An Indian military official told Asia Times online that India's tapping into Israeli defense expertise has "witnessed a manifold increase since September 11." He continued to say that "India and Israel are not just on the same side in the war against terrorism, they want the problem to be tackled in all its manifestations. Unlike the US, which is hesitating to go after al-Qaeda in Pakistan occupied Kashmir, the Israelis have no problem providing quiet input for any operation there." (Asia Times, June 26) (Subuhi Jiwani) [top]


On Oct. 26, Russian special forces troops under the command of the FSB internal security agency stormed the Moscow theater where Chechen guerillas had been holding some 800 hostages for 58 hours. The approximately 50 guerillas, who were demanding an end to the Russian war in Chechnya, were all killed in the raid--but so were at least 115 hostages, with some 400 more hospitalized in critical condition, victims of the still-unidentified "knock-out gas" the FSB troops sent in before entering the building. The guerillas had killed two hostages before the raid, and set off explosives in the theater, providing Russian authorities with a rationale for the deadly raid, which was initially claimed as a success. The use of the mysterious gas "allowed us to neutralize, among others, those women kamikazes who were literally encased in explosives with their fingers on the detonators," said deputy interior minister Vladimir Vasilyev. Nearly half of the guerilla team was said to be women.

In subsequent days, as the death toll rose dramatically, calls grew for an investigation into why doctors were not provided an antidote to the gas. Alexei Arbatov, head of the Russian parliament's defense committee, told CNN: "I blame the authorities for not providing the doctors with antidotes and instructions on how to use them. That was certainly a great blunder, and many people are paying for that blunder with their health--and some even with their life."

Authorities refused to tell doctors what gas was used, so doctors spent the first several hours testing various antidotes before they found one that worked. Reports CNN: "Anguished relatives have descended on Moscow hospitals, begging for news of their kin, while others have been scouring the city morgues." In response to the criticism, Russian President Vladimir Putin said: "Please forgive us. The memories of the victims must unite all of us."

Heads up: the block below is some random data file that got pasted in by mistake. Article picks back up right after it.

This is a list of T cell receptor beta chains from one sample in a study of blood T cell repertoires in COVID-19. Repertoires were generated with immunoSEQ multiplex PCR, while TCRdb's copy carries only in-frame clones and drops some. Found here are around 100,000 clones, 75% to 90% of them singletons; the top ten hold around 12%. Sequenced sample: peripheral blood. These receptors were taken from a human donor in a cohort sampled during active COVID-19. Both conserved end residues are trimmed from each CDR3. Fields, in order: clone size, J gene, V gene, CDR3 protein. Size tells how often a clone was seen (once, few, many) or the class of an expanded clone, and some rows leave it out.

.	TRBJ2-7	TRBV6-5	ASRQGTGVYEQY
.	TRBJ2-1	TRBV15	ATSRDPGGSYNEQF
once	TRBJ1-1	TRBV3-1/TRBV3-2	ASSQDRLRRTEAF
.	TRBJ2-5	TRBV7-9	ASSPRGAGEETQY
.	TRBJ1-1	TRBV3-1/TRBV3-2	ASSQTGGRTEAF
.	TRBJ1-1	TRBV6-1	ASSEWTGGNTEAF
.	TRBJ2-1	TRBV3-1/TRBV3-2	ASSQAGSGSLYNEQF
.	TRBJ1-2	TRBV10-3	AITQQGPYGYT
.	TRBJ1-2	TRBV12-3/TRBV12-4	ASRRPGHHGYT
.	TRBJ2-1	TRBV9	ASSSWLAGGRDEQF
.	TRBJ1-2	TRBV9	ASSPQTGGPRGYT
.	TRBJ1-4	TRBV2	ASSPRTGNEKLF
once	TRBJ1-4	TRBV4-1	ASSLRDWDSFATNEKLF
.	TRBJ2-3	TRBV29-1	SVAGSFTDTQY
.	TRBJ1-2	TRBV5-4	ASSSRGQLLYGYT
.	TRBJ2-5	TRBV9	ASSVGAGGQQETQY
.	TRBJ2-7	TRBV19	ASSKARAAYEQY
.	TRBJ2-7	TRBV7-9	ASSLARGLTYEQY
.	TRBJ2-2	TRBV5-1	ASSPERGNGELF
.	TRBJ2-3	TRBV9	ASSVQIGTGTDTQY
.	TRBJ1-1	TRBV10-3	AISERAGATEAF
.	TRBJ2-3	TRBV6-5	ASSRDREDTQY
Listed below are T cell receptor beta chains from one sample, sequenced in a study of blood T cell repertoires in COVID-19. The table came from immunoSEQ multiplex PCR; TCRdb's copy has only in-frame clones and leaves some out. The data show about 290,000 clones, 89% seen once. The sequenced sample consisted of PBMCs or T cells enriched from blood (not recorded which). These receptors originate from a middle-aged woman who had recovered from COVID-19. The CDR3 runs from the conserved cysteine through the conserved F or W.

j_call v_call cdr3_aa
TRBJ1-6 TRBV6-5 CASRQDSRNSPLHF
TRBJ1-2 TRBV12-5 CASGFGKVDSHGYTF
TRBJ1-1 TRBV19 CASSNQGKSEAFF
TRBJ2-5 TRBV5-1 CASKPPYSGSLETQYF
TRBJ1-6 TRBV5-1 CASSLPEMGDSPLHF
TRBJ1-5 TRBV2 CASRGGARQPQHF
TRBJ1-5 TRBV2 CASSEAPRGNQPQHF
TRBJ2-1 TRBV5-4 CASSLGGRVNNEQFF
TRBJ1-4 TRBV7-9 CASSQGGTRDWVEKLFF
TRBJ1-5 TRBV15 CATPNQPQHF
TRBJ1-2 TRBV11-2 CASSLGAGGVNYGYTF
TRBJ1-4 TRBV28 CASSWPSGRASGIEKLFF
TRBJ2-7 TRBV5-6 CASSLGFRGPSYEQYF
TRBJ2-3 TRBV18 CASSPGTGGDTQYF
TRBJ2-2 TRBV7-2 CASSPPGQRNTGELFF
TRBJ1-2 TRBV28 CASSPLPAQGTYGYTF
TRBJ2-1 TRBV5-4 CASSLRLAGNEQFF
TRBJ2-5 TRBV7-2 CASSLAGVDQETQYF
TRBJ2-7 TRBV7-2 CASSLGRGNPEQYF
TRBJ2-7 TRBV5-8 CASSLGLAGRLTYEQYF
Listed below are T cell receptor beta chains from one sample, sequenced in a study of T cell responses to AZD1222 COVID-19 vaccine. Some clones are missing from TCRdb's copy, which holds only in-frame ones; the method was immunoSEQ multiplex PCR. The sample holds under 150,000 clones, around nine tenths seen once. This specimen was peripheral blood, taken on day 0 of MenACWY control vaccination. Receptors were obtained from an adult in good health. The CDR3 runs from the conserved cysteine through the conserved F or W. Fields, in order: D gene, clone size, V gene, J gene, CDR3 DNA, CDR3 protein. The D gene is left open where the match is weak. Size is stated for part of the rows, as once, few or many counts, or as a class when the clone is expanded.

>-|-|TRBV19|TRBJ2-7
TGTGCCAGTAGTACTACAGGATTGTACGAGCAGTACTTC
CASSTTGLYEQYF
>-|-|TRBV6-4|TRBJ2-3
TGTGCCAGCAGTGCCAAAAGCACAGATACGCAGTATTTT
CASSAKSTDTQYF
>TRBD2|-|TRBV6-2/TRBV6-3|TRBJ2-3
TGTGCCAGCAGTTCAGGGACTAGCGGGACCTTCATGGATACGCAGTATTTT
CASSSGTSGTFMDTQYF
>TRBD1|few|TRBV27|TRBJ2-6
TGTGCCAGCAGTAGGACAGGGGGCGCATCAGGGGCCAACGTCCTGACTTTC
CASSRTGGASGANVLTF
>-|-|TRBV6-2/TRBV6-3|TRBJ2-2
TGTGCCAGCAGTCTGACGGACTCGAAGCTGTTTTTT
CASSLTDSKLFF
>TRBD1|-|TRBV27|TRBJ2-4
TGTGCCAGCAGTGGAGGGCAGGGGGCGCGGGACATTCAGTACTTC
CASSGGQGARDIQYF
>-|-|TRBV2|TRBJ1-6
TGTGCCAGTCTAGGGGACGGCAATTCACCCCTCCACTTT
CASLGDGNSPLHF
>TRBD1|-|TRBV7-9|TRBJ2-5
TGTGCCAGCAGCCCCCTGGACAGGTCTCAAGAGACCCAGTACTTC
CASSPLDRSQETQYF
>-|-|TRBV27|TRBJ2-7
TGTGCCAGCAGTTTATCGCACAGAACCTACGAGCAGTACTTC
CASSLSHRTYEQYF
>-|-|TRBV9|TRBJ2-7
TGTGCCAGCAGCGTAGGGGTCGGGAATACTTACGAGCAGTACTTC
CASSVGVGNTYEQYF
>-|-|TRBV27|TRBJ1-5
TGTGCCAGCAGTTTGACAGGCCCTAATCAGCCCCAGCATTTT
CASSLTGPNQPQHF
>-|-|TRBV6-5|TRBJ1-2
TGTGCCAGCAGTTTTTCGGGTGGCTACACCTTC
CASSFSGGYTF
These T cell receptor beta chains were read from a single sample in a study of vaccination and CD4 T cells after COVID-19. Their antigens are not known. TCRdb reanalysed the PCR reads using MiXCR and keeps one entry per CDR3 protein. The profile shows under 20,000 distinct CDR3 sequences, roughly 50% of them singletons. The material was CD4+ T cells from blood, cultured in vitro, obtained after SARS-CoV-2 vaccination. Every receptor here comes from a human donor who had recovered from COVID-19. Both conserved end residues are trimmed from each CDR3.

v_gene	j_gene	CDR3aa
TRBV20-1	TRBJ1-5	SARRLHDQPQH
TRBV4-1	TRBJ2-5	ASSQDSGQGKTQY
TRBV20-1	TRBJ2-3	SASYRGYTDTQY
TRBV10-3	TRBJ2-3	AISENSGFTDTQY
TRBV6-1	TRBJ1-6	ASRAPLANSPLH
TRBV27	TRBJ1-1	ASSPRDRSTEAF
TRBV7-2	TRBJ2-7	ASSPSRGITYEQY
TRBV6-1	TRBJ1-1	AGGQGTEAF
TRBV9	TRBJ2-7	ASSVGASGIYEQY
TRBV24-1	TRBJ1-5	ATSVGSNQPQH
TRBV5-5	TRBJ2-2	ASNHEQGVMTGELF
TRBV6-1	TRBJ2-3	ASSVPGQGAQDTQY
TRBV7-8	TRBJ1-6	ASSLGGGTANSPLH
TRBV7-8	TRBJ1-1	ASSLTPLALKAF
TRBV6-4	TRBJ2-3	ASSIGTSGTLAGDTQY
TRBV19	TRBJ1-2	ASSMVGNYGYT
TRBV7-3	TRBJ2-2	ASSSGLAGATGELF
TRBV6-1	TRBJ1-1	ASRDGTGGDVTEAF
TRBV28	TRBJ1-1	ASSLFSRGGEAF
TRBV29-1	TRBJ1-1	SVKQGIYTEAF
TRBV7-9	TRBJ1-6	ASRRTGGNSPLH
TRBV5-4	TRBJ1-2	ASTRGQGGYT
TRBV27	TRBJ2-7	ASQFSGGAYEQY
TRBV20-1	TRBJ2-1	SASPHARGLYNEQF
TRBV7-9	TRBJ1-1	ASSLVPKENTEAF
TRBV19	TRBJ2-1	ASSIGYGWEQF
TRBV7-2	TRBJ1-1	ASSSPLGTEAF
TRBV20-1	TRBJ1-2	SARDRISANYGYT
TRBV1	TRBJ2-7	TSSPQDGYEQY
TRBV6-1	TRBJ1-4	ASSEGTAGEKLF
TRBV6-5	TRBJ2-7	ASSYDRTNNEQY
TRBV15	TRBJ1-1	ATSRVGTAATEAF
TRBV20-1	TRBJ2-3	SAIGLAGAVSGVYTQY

Chechnya's elected government, which has been ousted by the Russian military, condemned the guerilla take-over of the music hall. Akhmed Zakayev, an envoy of elected Chechen leader Aslan Maskhadov, told Reuters: "We cannot come down to the level of our opponents, targeting innocent people," a reference to human rights abuses by Russian forces in Chechnya. (CNN, Oct. 27, 28) [top]

The taking of the Moscow theater was led by Chechen guerilla Movsar Barayev, a little-known member of Shamil Basayev's radical Jamaat faction. He was the nephew of the notorious Arbi Barayev, known as "The Terminator," held responsible for over 170 murders, including 3 Britons and a New Zealander in 1998. (IWPR, Oct. 28) The elder Barayev was killed in June of 2001. Commentator Sanobar Shermatova of The Moscow News said Barayev was considered the most important kill of Russia's Chechen campaign until the April assassination of the al-Qaeda-trained Jamaat warlord Khattab, an Arab who lived openly in Chechnya until his death. Shermatova cited divisions within the Russian security forces: "This fight among the special services in Chechnya led to the most important Chechen commanders being left in peace--including such generals [and] slave-traders as Barayev and the Akhmadov brothers. Until now, they were alive [and] healthy, and no one tried to even arrest them even though they lived openly in Chechnya." She says Barayev cooperated in smuggling operations with top Russian officials, and accused the Interior Ministry of black-marketing oil. (Radio Free Europe, June 26, 2001) (David Bloom) [top]